The Ministry of Antiquities’ decision to relocate the well-preserved Ptolemaic burial chamber stirred a wave of controversy. The tomb, discovered earlier this year, is scheduled to be relocated from Al-Dayabat archaeological site in Sohag governorate to the New Administrative Capital’s museum.
Egypt’s Minister of Antiquities announced on Monday that the permanent committee for Ancient Egyptian Antiquities approved the decision to relocate the tomb. The statement added that the ministry already cut the walls of the burial chamber into pieces, in preparation to move them from Sohag to the new museum.
Moustafa Waziri, the Secretary-General of Supreme Council of Antiquities stated in a press statement that the ministry approved the transfer of the well-conditioned tomb from the archaeological site located in Upper Egypt, to a new place in order to save it from being “in an extremely remote location, where it is [currently] isolated, can be subjected to ravage, or robbery.”
The burial chamber belongs to a nobleman called Toutou and his wife who was a musician for goddess Hathor. It was accidentally discovered in April, during a police raid on an illegal excavation site.
Egyptian archaeologist, Monica Hanna told Daily News Egypt that moving the tomb has nothing with archaeology, which is all about restoring the antiquities.
“Relocation of this tomb is a clear violation to the Venice Charter for the restoration of historical places; and what the ministry is doing is all about destroying this antiquity, instead of saving it,” Hanna said.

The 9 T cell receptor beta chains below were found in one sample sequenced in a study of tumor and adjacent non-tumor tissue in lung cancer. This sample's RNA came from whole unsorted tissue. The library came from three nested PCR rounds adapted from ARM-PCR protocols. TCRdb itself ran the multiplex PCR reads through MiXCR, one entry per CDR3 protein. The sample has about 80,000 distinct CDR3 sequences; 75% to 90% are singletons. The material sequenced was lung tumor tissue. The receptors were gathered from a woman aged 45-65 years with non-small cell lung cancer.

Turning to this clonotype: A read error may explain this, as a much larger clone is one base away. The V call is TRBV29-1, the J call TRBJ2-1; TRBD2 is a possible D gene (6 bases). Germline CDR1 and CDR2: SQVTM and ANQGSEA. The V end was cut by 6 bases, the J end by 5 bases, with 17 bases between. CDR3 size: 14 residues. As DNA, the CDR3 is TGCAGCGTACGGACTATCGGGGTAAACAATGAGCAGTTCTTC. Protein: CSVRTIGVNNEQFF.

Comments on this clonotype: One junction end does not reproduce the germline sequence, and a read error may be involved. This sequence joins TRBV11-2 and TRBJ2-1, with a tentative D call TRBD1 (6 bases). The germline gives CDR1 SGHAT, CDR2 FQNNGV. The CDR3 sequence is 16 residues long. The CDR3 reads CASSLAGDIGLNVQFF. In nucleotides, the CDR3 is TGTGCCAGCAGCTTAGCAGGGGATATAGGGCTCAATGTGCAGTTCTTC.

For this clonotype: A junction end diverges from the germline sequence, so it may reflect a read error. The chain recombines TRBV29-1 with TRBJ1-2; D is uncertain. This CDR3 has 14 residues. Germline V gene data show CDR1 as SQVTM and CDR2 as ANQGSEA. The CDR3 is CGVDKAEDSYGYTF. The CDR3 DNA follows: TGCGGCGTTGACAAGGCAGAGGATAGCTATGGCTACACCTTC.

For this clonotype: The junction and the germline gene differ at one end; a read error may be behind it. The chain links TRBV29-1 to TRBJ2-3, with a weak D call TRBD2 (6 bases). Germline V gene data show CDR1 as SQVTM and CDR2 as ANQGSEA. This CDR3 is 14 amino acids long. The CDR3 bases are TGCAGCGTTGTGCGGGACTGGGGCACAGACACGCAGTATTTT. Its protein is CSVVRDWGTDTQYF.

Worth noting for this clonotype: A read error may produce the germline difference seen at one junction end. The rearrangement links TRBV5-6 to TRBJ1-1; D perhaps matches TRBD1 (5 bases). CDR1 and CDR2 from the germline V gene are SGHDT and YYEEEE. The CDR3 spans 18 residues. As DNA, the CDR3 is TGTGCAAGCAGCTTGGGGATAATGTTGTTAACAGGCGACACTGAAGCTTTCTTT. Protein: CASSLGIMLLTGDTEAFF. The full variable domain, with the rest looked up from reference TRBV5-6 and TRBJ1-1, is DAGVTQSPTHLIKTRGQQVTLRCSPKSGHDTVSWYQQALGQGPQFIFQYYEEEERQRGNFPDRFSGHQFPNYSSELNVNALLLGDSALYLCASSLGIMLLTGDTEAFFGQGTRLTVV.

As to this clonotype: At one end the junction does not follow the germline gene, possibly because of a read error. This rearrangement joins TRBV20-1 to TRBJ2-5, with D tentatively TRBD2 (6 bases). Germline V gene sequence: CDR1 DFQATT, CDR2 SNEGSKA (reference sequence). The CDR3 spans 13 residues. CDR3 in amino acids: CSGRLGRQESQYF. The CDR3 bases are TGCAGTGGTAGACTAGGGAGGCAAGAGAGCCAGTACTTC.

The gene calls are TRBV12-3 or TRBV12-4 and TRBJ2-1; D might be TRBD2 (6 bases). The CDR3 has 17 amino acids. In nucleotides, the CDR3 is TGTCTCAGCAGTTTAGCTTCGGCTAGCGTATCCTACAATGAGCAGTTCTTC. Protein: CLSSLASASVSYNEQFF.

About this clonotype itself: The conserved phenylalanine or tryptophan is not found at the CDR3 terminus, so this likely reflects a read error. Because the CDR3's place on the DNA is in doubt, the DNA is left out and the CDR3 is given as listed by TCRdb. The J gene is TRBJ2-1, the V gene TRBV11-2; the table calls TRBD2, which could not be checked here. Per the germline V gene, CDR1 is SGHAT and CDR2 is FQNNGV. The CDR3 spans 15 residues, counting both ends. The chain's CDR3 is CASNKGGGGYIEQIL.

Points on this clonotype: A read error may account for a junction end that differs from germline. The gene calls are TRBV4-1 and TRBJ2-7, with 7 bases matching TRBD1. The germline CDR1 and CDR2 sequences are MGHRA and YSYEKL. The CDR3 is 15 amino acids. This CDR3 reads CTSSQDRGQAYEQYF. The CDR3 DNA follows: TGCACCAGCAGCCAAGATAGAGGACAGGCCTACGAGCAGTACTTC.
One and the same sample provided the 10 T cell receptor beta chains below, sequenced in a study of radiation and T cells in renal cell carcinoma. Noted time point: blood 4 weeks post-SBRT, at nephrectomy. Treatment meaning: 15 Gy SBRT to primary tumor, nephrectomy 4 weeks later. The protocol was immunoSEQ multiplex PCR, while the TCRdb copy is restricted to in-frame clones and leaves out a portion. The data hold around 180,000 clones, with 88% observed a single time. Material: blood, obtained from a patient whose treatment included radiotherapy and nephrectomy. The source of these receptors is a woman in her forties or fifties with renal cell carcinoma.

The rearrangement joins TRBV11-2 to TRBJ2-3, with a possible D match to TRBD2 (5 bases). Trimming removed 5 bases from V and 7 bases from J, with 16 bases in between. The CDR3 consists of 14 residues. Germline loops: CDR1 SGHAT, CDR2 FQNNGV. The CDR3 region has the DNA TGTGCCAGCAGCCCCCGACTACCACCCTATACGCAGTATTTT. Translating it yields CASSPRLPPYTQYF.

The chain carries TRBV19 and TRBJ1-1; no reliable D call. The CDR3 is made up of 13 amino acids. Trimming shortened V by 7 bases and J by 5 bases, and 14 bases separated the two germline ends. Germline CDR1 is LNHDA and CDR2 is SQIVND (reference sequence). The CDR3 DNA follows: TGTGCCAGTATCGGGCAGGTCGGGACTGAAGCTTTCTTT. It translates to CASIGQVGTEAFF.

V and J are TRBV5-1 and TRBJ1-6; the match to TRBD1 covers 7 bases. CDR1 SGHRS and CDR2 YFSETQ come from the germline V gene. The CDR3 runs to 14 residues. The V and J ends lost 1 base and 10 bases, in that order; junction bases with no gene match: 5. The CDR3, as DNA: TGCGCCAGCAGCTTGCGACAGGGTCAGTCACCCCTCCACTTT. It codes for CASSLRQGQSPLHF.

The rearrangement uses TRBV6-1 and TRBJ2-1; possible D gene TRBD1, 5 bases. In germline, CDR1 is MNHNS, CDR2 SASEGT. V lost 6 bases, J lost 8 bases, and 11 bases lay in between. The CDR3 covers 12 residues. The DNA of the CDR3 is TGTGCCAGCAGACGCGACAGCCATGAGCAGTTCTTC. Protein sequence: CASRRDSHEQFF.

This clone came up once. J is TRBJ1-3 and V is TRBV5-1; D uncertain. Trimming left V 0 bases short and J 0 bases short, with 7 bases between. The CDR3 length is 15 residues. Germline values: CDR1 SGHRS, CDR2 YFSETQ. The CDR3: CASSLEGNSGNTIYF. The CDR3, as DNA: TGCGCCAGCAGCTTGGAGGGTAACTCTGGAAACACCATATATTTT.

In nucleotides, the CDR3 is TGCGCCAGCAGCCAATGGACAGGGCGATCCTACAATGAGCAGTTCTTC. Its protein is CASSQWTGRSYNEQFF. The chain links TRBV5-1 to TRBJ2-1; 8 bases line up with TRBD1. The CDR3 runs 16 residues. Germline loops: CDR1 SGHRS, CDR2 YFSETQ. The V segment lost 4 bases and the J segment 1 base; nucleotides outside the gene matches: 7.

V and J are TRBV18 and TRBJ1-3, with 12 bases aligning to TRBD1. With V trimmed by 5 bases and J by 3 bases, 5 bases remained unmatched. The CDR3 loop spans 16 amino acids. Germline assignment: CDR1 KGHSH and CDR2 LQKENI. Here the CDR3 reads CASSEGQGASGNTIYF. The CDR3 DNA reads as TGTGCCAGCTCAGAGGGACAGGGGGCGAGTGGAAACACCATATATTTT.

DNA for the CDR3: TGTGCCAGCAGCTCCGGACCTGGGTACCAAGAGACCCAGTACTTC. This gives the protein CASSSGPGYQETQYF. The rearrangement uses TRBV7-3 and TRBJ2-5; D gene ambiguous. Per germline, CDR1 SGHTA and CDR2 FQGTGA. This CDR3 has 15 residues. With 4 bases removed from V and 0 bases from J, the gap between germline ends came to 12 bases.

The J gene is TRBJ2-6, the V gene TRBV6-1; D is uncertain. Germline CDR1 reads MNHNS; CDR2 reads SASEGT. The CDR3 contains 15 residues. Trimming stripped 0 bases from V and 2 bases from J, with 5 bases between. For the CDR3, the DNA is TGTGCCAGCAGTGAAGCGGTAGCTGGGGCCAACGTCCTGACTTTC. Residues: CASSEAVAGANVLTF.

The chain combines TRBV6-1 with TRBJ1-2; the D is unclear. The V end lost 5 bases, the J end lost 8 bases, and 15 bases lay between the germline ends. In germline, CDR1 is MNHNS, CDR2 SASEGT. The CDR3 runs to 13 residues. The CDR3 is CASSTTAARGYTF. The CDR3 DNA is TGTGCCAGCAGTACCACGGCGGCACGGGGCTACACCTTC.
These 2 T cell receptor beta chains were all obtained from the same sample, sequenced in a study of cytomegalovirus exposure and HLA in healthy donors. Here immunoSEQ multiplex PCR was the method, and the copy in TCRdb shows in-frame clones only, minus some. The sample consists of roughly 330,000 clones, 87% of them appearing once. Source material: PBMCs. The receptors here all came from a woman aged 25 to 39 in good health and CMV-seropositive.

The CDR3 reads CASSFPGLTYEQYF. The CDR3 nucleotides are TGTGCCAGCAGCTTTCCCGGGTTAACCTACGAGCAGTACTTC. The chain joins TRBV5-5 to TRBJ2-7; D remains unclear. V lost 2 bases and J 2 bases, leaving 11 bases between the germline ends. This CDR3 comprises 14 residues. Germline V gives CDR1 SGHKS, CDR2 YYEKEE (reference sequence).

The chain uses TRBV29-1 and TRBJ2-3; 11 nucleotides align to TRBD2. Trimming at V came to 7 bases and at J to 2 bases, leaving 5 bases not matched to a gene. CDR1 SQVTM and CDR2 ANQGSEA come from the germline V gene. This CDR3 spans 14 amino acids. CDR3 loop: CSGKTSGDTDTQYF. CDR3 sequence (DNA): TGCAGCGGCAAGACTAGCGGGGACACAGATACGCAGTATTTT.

According to the Venice Charter’s article seven, which Egypt follows, “a monument is inseparable from the history to which it bears witness and from the setting in which it occurs. The moving of all or part of a monument cannot be allowed except where the safeguarding of that monument demands it or where it is justified by the national or international interest of paramount importance.”
Hanna explains that this is not the case of the burial chamber, especially that it is not far away from a populated area in Sohag.
In the press statements, Waziri added that the museum in which the tomb is to be relocated will attract a larger amount of tourists, than the ones the current location does.
“In the New Administrative Capital’s Museum, all of the important figures, and tourists from all around the world will have the chance to see the tomb, which will allow thousands if not millions of people to enjoy it,” he said
However, Hanna’s point of view, that the Ministry of Tourism is the entity responsible for promoting this tomb for tourists, especially that it is in good condition.
The tomb consists of two small rooms containing two limestone sarcophagi as well as a mummy that is still unidentified.
The extraordinary tomb was in good shape and the mummies were well-persevered, as the mission only needed to remove the layers of dirt to reveal the bright paintings covering the walls of the two-room tomb.